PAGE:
To Tarantino, 1969 isn’t the year of the moon landing or Woodstock or Earth Day or Women’s Lib or Gay Lib, it’s the last year of the Cowboy Era, when Hollywood made Butch Cassidy and the Sundance Kid, True Grit, and The Wild Bunch. Soon after, though, America lost its ancient hunger for Westerns, which had stretched all the way back to the Edison firm’s 1903 Great Train Robbery.

Is the ensuing New Improved America all that much better? Like the Coen brothers in their 2018 cowboy anthology, The Ballad of Buster Scruggs, Tarantino doesn’t seem convinced.

Can you imagine if Donald Trump had done even half the things regarding immigration that he promised during the election? Imagine if he’d built a wall, or ended chain migration, or axed birthright citizenship, or if there’d been “deportations, day one,” or if there’d been “deportations, day 900.”

I mean, if Trump is Hitler now, can you imagine how Hitlery he’d be if he’d actually done more than merely continuing the policies of previous administrations (Kids in cages! Separation of families!)?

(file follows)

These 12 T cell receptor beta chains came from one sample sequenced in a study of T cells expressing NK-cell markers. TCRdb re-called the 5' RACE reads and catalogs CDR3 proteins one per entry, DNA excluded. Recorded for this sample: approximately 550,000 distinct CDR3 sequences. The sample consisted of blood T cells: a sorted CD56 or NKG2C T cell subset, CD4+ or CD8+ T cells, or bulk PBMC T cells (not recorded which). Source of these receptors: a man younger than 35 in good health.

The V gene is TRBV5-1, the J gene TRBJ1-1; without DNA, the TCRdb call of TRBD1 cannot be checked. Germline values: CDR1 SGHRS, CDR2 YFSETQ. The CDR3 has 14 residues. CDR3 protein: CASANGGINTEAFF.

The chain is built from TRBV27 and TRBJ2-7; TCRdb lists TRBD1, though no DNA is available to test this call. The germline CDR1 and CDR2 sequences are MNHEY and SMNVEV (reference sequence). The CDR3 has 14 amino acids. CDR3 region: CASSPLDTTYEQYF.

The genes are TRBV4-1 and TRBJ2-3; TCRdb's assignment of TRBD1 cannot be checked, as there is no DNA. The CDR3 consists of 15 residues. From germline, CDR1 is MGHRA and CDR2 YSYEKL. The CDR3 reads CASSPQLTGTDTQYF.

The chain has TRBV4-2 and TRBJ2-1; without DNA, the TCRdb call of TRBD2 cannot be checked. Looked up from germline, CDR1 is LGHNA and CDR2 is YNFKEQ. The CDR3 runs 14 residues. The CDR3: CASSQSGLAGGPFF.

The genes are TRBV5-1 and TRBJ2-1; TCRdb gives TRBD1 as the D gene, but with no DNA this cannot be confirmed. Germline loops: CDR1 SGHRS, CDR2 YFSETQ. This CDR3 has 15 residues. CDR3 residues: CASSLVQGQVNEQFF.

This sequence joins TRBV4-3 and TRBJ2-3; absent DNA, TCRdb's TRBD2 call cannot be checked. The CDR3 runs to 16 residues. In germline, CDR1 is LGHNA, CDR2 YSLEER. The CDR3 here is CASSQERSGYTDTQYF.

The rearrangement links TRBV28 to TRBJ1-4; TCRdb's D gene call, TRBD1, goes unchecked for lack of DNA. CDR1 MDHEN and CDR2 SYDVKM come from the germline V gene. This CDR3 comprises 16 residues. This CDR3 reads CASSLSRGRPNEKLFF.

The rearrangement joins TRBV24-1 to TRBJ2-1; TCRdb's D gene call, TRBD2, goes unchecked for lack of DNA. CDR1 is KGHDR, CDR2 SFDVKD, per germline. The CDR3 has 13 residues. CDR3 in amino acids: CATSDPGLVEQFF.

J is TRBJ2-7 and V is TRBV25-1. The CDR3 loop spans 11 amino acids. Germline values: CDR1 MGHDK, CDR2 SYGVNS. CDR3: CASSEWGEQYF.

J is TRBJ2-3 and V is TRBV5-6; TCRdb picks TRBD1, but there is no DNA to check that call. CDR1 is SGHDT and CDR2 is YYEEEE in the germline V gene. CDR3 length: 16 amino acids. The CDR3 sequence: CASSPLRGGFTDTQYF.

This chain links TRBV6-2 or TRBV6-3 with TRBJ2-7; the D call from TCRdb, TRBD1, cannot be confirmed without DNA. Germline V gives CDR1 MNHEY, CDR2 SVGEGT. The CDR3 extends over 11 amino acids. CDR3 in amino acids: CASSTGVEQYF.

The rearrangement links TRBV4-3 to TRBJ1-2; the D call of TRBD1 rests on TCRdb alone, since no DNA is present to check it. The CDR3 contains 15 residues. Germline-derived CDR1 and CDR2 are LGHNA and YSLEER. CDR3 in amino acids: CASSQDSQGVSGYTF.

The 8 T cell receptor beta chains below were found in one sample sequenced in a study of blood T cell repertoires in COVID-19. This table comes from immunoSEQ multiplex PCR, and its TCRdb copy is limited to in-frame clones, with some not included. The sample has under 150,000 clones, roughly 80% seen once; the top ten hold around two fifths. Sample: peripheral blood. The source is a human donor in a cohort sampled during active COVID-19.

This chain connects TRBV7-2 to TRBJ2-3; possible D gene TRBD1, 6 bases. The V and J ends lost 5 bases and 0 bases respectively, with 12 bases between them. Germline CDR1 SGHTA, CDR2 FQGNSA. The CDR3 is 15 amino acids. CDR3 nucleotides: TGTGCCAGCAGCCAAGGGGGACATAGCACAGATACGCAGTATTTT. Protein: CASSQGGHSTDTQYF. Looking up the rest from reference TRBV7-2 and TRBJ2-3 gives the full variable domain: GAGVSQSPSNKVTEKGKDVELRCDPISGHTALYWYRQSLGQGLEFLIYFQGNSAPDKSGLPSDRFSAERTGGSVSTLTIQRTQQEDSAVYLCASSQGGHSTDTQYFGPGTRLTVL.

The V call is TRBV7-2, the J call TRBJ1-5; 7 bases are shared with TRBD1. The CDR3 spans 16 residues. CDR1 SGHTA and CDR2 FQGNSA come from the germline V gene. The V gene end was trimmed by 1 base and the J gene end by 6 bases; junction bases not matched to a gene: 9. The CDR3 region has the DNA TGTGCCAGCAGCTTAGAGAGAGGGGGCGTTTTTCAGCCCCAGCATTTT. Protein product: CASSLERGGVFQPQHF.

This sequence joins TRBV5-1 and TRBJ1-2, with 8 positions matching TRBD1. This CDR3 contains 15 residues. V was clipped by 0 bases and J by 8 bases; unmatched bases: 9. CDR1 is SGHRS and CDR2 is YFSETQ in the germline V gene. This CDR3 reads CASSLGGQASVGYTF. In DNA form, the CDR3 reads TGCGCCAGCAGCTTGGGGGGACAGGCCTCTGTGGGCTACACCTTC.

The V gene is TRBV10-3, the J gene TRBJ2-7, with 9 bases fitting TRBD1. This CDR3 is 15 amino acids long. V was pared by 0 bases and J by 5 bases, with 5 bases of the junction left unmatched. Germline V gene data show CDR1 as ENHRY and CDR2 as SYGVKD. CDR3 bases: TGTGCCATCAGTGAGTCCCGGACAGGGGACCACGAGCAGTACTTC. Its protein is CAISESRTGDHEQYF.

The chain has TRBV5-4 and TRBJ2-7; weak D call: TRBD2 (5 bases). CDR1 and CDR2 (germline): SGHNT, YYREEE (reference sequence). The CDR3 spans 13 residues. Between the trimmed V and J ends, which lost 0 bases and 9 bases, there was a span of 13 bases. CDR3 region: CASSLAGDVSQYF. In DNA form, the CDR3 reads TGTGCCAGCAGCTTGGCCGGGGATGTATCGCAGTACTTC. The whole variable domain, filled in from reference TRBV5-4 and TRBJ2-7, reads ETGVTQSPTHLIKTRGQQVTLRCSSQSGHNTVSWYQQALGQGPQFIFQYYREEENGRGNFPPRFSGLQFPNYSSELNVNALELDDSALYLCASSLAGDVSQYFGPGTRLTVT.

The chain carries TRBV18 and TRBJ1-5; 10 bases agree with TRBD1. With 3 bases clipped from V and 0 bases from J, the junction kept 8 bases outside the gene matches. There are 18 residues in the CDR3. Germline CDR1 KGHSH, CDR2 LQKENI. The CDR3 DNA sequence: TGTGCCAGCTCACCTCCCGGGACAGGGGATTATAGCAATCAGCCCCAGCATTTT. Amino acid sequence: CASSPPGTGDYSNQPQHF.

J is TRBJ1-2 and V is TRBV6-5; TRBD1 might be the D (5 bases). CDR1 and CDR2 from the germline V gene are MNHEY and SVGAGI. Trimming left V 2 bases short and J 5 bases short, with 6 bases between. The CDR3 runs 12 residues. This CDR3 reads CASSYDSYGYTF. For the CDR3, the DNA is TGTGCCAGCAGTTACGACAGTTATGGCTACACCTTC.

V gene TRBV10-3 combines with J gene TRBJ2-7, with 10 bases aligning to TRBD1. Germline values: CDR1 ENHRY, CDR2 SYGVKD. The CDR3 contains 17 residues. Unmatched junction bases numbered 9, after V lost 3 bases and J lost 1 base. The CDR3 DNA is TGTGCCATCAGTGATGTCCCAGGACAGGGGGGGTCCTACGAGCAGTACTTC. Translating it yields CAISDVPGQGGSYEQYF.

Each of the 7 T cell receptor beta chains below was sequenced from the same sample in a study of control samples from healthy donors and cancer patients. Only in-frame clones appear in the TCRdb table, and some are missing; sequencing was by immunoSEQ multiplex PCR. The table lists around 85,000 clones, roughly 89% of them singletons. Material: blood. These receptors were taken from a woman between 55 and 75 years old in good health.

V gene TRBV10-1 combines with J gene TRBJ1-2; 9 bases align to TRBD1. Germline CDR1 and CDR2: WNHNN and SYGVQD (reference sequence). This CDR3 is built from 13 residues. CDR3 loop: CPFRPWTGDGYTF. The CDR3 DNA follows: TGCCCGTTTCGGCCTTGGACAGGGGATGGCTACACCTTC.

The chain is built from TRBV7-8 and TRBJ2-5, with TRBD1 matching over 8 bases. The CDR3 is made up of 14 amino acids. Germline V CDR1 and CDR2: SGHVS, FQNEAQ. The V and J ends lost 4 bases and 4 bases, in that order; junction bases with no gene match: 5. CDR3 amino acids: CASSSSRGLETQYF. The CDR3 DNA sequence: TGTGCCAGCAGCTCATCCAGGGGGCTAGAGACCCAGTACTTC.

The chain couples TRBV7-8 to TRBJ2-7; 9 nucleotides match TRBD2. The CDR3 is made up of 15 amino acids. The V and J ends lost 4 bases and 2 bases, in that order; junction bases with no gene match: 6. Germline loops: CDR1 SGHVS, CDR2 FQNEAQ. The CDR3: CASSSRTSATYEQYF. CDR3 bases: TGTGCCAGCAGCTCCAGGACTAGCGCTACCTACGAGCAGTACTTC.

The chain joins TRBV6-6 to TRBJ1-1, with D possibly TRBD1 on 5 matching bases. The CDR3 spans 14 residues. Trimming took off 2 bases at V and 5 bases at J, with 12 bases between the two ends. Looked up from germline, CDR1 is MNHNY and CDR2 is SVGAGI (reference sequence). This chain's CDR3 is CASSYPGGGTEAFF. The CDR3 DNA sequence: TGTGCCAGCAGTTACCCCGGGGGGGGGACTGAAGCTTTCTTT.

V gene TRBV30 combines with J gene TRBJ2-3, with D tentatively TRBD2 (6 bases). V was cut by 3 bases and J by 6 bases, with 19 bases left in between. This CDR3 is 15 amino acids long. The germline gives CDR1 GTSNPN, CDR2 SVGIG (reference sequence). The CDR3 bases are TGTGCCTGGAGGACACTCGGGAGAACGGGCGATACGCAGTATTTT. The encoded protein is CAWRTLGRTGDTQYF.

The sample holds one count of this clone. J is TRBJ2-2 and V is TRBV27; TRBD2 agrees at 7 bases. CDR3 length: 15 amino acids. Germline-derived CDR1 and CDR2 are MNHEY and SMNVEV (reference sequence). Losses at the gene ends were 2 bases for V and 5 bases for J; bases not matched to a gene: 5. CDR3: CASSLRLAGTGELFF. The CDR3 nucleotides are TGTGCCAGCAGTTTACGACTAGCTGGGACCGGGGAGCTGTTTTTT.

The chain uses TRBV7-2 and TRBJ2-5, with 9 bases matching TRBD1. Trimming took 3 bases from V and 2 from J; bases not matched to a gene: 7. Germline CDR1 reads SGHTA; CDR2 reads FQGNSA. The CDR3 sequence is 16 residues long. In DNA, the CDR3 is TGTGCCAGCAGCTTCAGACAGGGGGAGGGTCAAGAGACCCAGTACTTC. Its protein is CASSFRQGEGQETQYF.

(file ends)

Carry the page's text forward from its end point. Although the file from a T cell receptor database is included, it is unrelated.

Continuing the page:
Last week, “historian” Jon Meacham, who is one prize putz (I mean, he won a Pulitzer Prize), declared that, based on his “research” (which probably included paint-huffing), Trump is now tied with Andrew Johnson for the title of “most racist president in American history.” Meacham bases this sound appraisal not on Trump’s actions, but on his “racist Twitter tirades” and “statements.”

In other words, words.

So, compared to presidents who owned slaves, beat slaves, traded slaves, championed the KKK, forcibly relocated Injuns, killed Injuns, encouraged others to kill Injuns, interned the Japanese, championed Jim Crow, outlawed interracial marriage, segregated the federal government, and segregated the armed forces, Trump is way worse because of…words.

Well, that’s not insane at all, Meacham! I’d totally trust you to guard the company bee.

But just how bad can a Hitler be if his crimes are merely rhetorical? I mean, if Trump’s evil consists entirely of words, he must be really bad at Hitlering.

Or maybe he’s, like, really good at it!